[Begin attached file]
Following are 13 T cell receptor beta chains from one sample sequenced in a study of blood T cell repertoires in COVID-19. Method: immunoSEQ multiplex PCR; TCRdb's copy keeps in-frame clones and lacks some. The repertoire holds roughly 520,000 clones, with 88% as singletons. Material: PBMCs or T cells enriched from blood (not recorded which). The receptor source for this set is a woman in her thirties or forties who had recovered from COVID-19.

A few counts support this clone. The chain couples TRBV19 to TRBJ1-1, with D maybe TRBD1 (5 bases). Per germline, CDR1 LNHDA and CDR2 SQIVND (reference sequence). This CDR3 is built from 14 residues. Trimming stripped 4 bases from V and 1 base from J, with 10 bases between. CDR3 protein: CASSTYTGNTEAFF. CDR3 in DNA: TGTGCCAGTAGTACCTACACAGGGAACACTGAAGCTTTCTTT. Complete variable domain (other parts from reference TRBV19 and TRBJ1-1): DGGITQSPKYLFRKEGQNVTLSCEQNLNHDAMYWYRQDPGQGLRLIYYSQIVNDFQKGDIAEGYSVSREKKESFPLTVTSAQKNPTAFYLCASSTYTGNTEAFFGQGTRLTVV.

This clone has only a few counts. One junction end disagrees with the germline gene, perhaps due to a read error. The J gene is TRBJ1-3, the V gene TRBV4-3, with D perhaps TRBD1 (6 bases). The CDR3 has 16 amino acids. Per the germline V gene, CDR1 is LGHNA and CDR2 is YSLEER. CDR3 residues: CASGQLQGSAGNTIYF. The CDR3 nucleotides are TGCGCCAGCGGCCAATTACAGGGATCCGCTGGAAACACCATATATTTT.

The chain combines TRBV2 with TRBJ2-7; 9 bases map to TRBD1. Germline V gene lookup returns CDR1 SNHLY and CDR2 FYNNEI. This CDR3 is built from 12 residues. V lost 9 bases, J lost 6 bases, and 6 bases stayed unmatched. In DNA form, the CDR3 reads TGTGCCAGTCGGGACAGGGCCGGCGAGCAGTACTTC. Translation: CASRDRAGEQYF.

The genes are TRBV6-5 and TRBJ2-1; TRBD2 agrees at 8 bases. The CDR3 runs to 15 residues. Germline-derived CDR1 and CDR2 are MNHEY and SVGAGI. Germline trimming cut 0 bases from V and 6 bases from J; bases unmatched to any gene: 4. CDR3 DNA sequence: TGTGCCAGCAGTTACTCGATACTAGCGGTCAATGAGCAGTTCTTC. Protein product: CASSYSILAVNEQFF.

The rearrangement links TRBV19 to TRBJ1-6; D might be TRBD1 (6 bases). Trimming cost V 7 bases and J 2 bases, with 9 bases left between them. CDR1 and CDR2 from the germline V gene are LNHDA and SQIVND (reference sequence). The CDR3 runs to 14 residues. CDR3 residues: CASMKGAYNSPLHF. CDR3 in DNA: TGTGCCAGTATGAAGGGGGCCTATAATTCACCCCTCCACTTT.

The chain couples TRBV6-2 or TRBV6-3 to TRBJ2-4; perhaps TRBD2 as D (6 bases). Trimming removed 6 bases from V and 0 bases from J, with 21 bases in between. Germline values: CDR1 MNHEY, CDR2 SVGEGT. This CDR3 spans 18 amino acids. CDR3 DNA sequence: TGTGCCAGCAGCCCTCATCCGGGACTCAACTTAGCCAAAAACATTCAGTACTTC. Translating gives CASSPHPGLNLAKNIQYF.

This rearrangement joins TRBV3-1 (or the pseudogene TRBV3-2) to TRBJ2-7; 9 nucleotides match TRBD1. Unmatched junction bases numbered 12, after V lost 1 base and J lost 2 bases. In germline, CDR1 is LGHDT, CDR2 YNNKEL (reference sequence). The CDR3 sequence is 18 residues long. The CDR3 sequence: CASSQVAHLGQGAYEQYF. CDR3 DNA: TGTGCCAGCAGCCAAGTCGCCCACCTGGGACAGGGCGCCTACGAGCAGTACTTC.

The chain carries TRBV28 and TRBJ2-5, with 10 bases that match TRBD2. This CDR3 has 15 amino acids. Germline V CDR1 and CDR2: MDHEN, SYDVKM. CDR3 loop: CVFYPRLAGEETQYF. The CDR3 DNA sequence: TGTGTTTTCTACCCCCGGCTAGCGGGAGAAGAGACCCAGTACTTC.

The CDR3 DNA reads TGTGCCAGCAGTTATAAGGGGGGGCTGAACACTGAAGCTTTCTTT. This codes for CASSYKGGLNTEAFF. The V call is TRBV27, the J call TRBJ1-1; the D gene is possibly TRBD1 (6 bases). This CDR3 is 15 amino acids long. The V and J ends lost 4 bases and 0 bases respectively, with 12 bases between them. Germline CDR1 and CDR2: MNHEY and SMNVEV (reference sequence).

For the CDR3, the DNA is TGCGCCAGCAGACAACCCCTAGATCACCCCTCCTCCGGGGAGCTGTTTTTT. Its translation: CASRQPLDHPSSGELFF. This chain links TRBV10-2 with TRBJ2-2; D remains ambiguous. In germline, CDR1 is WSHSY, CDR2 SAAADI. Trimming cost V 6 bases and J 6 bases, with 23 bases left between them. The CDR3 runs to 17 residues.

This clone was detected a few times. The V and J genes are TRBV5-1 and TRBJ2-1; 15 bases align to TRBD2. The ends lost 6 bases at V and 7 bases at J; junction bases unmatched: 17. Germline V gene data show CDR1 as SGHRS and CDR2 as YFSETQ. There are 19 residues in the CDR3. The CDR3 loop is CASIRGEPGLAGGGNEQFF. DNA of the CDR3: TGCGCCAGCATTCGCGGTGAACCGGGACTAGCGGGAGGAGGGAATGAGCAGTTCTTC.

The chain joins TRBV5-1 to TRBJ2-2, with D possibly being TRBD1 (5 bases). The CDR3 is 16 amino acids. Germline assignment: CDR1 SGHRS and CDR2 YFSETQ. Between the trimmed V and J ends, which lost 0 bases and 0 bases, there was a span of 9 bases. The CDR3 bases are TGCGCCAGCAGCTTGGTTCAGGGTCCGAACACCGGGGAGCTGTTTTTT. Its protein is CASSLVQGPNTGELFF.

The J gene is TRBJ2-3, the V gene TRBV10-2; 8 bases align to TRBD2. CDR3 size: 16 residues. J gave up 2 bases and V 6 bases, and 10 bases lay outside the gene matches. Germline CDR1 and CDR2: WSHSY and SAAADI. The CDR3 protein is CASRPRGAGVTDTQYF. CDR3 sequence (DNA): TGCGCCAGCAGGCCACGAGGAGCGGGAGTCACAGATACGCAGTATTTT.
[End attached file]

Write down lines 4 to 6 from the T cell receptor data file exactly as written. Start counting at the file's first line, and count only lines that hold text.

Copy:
The chain combines TRBV2 with TRBJ2-7; 9 bases map to TRBD1. Germline V gene lookup returns CDR1 SNHLY and CDR2 FYNNEI. This CDR3 is built from 12 residues. V lost 9 bases, J lost 6 bases, and 6 bases stayed unmatched. In DNA form, the CDR3 reads TGTGCCAGTCGGGACAGGGCCGGCGAGCAGTACTTC. Translation: CASRDRAGEQYF.

The genes are TRBV6-5 and TRBJ2-1; TRBD2 agrees at 8 bases. The CDR3 runs to 15 residues. Germline-derived CDR1 and CDR2 are MNHEY and SVGAGI. Germline trimming cut 0 bases from V and 6 bases from J; bases unmatched to any gene: 4. CDR3 DNA sequence: TGTGCCAGCAGTTACTCGATACTAGCGGTCAATGAGCAGTTCTTC. Protein product: CASSYSILAVNEQFF.

The rearrangement links TRBV19 to TRBJ1-6; D might be TRBD1 (6 bases). Trimming cost V 7 bases and J 2 bases, with 9 bases left between them. CDR1 and CDR2 from the germline V gene are LNHDA and SQIVND (reference sequence). The CDR3 runs to 14 residues. CDR3 residues: CASMKGAYNSPLHF. CDR3 in DNA: TGTGCCAGTATGAAGGGGGCCTATAATTCACCCCTCCACTTT.